UEFA.com works better on other browsers
For the best possible experience, we recommend using Chrome, Firefox or Microsoft Edge.

Zidane matches Villalonga with unique double

Zinédine Zidane has become only the second coach to win the European Cup in his first two seasons in management, matching José Villalonga who took Real Madrid to an inaugural pair of titles.

Zinédine Zidane with the trophy once again
Zinédine Zidane with the trophy once again ©AFP/Getty Images

Zinédine Zidane has become only the second coach to win the European Cup in his first two seasons in management, matching a record that had been set in the inaugural pair of years in the competition's history.

Zidane had assisted Carlo Ancelotti at Madrid and also coached Real Madrid's B team before being promoted following Rafael Benítez's departure in January 2016. By the end of that season Madrid were celebrating UEFA Champions League success in Milan and they have now repeated the trick in Cardiff.

That initial victory last May made Zidane just the seventh coach to lift the European Cup in his opening managerial season. Yet only once before, back in 1957, had anyone done so in his first two full years – though, strictly speaking, unlike Zidane, Real Madrid's José Villalonga had a head start ...

13/06/56: Madrid crowned first winners

1956 & 1957: José Villalonga (Real Madrid)
Appropriately, the first European Cup was won by a coach in his first full campaign. 'Pepe' Villalonga had actually been appointed to the helm in the middle of 1954/55, winning the league, and the next season he masterminded victory in the new continental competition. He repeated the trick the following year before crossing the city to Atlético, beating Real in two Copa finals and claiming the 1962 European Cup Winners' Cup. Next for Villalonga was the Spain job, culminating in 1964 UEFA European Championship glory. From 1967 Villalonga ran Spain's national coaching school before his death in 1973 at the age of 53.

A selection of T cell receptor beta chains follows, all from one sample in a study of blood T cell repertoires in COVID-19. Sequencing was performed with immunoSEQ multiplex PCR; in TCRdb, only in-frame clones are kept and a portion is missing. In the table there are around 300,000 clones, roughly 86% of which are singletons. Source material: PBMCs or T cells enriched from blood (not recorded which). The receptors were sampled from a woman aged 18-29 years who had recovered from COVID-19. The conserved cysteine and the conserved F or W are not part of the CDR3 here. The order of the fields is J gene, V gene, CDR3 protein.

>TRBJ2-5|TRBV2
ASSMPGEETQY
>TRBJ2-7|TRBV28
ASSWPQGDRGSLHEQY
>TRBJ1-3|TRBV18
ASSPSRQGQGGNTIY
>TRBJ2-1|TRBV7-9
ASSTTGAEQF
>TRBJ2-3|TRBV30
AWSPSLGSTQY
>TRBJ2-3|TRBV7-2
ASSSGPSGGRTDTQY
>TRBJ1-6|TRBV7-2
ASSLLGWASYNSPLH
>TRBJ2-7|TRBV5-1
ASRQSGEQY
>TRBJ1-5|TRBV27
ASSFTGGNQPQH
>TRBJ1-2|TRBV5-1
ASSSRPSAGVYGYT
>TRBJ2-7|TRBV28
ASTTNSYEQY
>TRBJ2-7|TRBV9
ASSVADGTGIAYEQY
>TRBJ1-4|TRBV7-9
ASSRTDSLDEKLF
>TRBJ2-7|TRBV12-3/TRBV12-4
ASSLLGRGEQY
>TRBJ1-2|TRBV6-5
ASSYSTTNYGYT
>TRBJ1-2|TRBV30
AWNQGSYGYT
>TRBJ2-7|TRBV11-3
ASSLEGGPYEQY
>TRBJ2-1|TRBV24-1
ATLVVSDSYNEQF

18/05/60: Hampden’s goal rush

1960: Miguel Muñoz (Real Madrid)
The captain of Villalonga's pioneering winners in 1956 and 1957 before retiring as a player, Muñoz took charge ahead of the 1959/60 semi-finals having, like Zidane later, coached the club's reserves. Madrid had won the first four European Cups and under Muñoz made it five in stunning style, knocking out Barcelona with 3-1 wins both home and away then defeating Eintracht Frankfurt 7-3 in a famous final in Glasgow in front of 127,621 spectators. By the time Muñoz left Madrid in 1974, they had won another European Cup in 1966 and nine Liga titles; he was later to coach Granada, Las Palmas, Sevilla and Spain, reaching the EURO '84 final. He died in 1990.

©Bob Thomas/Getty Images

1982: Tony Barton (Aston Villa)
A former winger with Fulham, Nottingham Forest and Portsmouth in the 1950s and 1960s, Barton was on the coaching staff at English champions Aston Villa when Ron Saunders resigned in February 1982. Already in the quarter-finals on their first European Cup appearance, Barton guided Villa past Dynamo Kyiv and Anderlecht without conceding a goal to set up a final with Bayern München in Rotterdam. After just ten minutes goalkeeper Jimmy Rimmer was injured, but Barton sent Nigel Spink on for only his second first-team appearance and he performed heroics as Peter Withe's goal proved enough for a 1-0 victory. Barton remained as Villa manager until 1984 but after that had just brief spells in charge of Northampton Town and Portsmouth before his death in 1993.